Confused about ammonium levels

Discussion in 'Freshwater Beginners' started by jewel1231, Jan 2, 2013.

  1. jewel1231New MemberMember

    Hi, I've been reading the forums for quite some time but never posted. I recently upgraded to a 37 gallon from a 10 gallon and I'm having some trouble with cycling. The upgrade was kind of an emergency, (my 10 gallon started leaking), so I had to start my new tank doing a fish-in cycle since I had no place to put my fish. I set up my new 37 gallon, put my old filter media in, and transferred my 8 zebra danios and mystery snail. Everything was going well, I had a minor nitrite spike and then it dropped to zero, and nitrates were present at 10-20 ppm. However, ammonia levels never dropped to zero using my API master test kit. They have consistently been around 0.5ppm.

    Here's where it gets confusing. I started doing partial water changes because of the ammonia levels but the ammonia never dropped.... consistently 0.5 ppm. I finally decided to test my tap water.... 0.5ppm. I tested bottled water to confirm that the test was working... I got 0ppm, so the test kit works. I went out and bought a sea chem live alert meter. I put that in the tank and its yellow, meaning safe/no ammonia. Then I was even more confused, so I ordered the sea chem NH3 NH4+ test kit. It showed that there is no ammonia, but 0.5ppm ammonium. The test results now make sense, because API tests for total ammonia, and the live meter alert tests for only free toxic ammonia.

    So then I had to do more detective work to figure out where this ammonium is coming from, since my pH is 7.8 which should favor ammonia, not ammonium. I checked with the water company, and it turns out my city uses chloramines in the tap. So when I add my water conditioner (I use stress coat plus) it results in ammonium.

    Ok, so now for my questions. 1) Does the presence of ammonium mean my tank is not fully cycled? Should my biological filter be able to process ammonium, or just ammonia? Will I ever have a reading of 0 ppm total ammonia? 2) Is this going to be a problem every time I do a water change, since it's coming from my tap water? Using bottled water isn't really practical in such a large aquarium. 3) Is ammonium harmful at all at about 0.5 ppm?

    Thanks for any advice you can give me. I'm going crazy trying to figure this out! My fish all seem happy and show no signs of stress, although danios are pretty resilient. I want to add more fish, but don't want to do this until I'm certain that I don't have a bigger problem with the tank.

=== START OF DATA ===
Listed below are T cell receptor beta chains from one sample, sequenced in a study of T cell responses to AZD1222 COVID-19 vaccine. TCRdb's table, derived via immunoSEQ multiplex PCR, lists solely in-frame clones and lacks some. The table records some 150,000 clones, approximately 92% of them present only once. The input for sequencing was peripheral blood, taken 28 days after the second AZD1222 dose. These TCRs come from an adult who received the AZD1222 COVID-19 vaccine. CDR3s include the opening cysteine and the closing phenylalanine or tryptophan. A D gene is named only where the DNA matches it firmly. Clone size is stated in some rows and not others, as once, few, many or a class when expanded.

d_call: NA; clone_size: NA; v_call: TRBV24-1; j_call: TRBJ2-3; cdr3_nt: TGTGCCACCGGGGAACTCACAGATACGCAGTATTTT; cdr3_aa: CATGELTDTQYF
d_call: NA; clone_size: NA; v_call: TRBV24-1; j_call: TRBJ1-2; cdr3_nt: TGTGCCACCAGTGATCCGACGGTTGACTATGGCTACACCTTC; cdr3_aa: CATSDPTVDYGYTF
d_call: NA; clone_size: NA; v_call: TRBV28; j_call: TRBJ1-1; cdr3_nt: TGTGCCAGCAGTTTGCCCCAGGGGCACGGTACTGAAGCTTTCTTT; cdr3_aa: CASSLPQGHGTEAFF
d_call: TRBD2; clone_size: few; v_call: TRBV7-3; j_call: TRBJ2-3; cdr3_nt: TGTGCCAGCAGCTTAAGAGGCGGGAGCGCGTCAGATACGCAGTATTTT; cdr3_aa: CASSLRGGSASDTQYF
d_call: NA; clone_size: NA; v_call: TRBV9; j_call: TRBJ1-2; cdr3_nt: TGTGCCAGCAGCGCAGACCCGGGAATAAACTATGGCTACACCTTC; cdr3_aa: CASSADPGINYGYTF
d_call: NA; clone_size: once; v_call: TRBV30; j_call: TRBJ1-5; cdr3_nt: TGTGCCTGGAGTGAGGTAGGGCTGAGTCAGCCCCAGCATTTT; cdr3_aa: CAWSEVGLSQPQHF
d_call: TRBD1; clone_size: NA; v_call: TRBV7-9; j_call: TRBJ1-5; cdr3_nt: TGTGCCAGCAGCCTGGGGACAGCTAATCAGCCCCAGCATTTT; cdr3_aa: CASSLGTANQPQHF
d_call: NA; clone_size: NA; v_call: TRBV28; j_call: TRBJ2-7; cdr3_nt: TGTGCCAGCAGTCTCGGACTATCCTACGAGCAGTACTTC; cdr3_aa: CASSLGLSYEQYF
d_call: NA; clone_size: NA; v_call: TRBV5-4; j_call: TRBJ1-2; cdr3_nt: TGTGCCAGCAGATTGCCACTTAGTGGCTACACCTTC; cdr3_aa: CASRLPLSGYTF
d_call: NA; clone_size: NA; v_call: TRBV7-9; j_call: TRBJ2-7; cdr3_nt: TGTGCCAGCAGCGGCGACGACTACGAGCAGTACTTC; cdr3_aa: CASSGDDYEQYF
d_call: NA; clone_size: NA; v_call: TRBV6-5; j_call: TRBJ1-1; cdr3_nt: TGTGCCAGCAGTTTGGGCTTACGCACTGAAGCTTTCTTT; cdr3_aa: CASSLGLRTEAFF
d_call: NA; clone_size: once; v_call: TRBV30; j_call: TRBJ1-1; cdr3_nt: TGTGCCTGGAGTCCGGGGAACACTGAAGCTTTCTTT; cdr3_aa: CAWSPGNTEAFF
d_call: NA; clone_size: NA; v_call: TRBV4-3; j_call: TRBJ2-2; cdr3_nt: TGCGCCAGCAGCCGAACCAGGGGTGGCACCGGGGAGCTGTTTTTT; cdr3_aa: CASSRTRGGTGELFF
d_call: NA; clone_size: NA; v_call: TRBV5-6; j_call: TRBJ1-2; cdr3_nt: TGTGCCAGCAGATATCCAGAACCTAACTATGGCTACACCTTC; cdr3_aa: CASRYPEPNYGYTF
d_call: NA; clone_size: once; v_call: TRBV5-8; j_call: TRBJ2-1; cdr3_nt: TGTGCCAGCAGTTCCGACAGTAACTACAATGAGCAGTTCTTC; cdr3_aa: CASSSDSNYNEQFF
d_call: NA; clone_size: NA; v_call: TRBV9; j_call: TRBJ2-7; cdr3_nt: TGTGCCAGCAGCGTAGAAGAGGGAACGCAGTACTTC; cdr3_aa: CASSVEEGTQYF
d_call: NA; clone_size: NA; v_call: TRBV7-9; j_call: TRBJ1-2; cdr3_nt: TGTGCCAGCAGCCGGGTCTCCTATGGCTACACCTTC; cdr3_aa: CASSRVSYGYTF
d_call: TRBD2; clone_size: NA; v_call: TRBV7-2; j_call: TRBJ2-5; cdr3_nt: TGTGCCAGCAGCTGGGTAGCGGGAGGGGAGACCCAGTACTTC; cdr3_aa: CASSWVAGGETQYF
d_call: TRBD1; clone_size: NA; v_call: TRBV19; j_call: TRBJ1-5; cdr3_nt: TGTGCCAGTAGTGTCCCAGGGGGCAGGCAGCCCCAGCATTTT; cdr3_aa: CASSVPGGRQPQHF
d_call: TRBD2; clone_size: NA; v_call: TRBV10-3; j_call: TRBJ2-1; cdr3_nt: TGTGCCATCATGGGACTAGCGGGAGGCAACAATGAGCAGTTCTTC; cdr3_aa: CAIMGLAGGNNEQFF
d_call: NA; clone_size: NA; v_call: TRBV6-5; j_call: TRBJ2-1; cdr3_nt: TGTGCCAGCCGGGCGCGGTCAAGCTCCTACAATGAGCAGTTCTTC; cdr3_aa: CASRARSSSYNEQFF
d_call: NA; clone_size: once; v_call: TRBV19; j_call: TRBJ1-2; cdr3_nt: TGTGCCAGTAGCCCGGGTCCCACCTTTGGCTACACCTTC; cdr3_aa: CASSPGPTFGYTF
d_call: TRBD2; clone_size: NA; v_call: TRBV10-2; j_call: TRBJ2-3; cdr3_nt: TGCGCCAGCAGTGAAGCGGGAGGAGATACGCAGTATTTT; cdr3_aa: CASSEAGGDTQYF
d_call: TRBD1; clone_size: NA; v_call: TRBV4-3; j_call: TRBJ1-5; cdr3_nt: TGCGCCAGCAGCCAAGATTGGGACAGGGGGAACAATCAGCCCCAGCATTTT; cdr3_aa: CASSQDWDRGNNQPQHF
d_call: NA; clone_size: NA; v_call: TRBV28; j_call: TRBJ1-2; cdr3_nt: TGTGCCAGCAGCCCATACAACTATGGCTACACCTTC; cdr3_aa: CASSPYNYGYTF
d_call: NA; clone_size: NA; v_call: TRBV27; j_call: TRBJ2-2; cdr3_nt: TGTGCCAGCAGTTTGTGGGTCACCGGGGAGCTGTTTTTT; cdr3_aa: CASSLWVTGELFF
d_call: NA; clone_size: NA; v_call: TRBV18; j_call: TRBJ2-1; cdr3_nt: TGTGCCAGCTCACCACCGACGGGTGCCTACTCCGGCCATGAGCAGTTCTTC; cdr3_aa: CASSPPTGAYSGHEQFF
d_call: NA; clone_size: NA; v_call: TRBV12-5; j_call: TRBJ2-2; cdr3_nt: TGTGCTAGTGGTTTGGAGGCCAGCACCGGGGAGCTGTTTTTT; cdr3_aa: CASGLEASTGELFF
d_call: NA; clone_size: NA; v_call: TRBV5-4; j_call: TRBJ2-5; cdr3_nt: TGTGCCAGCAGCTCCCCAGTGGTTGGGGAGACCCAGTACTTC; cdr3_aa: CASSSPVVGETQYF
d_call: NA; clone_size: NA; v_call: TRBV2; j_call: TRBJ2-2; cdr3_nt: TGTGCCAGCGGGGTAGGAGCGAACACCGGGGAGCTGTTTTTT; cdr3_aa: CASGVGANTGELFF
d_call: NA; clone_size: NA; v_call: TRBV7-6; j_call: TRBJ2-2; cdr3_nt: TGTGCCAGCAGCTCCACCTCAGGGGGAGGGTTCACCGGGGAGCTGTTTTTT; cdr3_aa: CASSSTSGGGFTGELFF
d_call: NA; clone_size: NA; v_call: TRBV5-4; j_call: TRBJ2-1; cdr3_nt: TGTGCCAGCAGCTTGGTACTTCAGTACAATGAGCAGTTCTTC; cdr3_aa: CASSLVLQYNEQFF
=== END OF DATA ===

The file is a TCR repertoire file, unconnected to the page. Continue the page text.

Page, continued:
2. pirahnah3Fishlore VIPMember

    Ok Very good questions and research on this! I have to highly commend you for what you have done, great job.

    Now on to the ammonium part, it isnt truley ammonium but kinda of a byproduct that registers as ammonium. In the real world ammonium only lasts for a VERY short period of time before becoming ammonia. What is happening here is that you are releasing most of an ammonia ion from the chloramine in the detox process. This ammonium as your seeing is not pure ammonium but still mixed with another chemical which does not want to let go of the chemical bond. Its the downfall of chloramines in your water vs true chlorine.

    To give you a good way to remove it dont honestly know because each version of chloramine is a little different. it could be as simple as a chemical marker that is tying it up or something more complex. I would think that attempting carbon filtration should help (think brita and pur filters) thou I have not tried this myself to remove. You could also get really out there and play chemically and use sodium thiosulfate or sodium bisulfate to remove the chlorine and such, but again not quite sure how they handle chloramine. Most of the water plants I work with still use sodium hypochlorite which is the liquid version that is more stable than gasseous chlorine.
     
  3. jewel1231New MemberMember

    Thanks for the response! I have done so much reading this... I really wanted to do this right and not make any silly mistakes with my setup, and never thought I'd encounter such a complicated chloramine problem!

    What you're saying makes sense... if it's not truly ammonium, that's probably why it isn't processed by my biological filter. Based on my nitrates, I'm pretty sure I'm cycled, so there's no reason ammonium shouldn't be processed , right?

    The water conditioner I'm using, stress coat plus, uses sodium thiosulfate to remove chlorine. From what I've read, to deal with chloramines it breaks the bond, deals with the resulting chlorine, and leaves you with ammonia/ammonium which then gets processed by the bio filter. In my case, this is where I'm hitting a brick wall.

    Maybe I should try a different water conditioner? I was thinking of using Prime, but I added a bottle of SafeStart a week ago thinking maybe it wasn't cycled.... so now I shouldn't do any water changes for two weeks.

    This is so frustrating!
     
  4. ryanrModeratorModerator Member

    OK, so I'm no chemist, but it seems your problem must be quite common.
    Seachem also make a product in their premium brand "AquaVitro", it's called Premier. On their website, they state:

    "premierâ„¢ is a concentrated solution of potassium thiosulfate which removes both chlorine and chloramines. Although a thiosulfate-based conditioner is not recommended for saltwater aquaria because of the ammonia produced when it reacts with chloramines, it is perfect for the planted aquarium. The ammonia produced from chloramine by premierâ„¢ is predominantly in the ammonium form, and is thus rapidly scavenged by plants*. It also serves as a minor source of potassium."

     

    I have no idea on the chemistry (well, a vague understanding, high school chemistry was a long time ago), but it sounds like a common 'problem' for aquarists.
     
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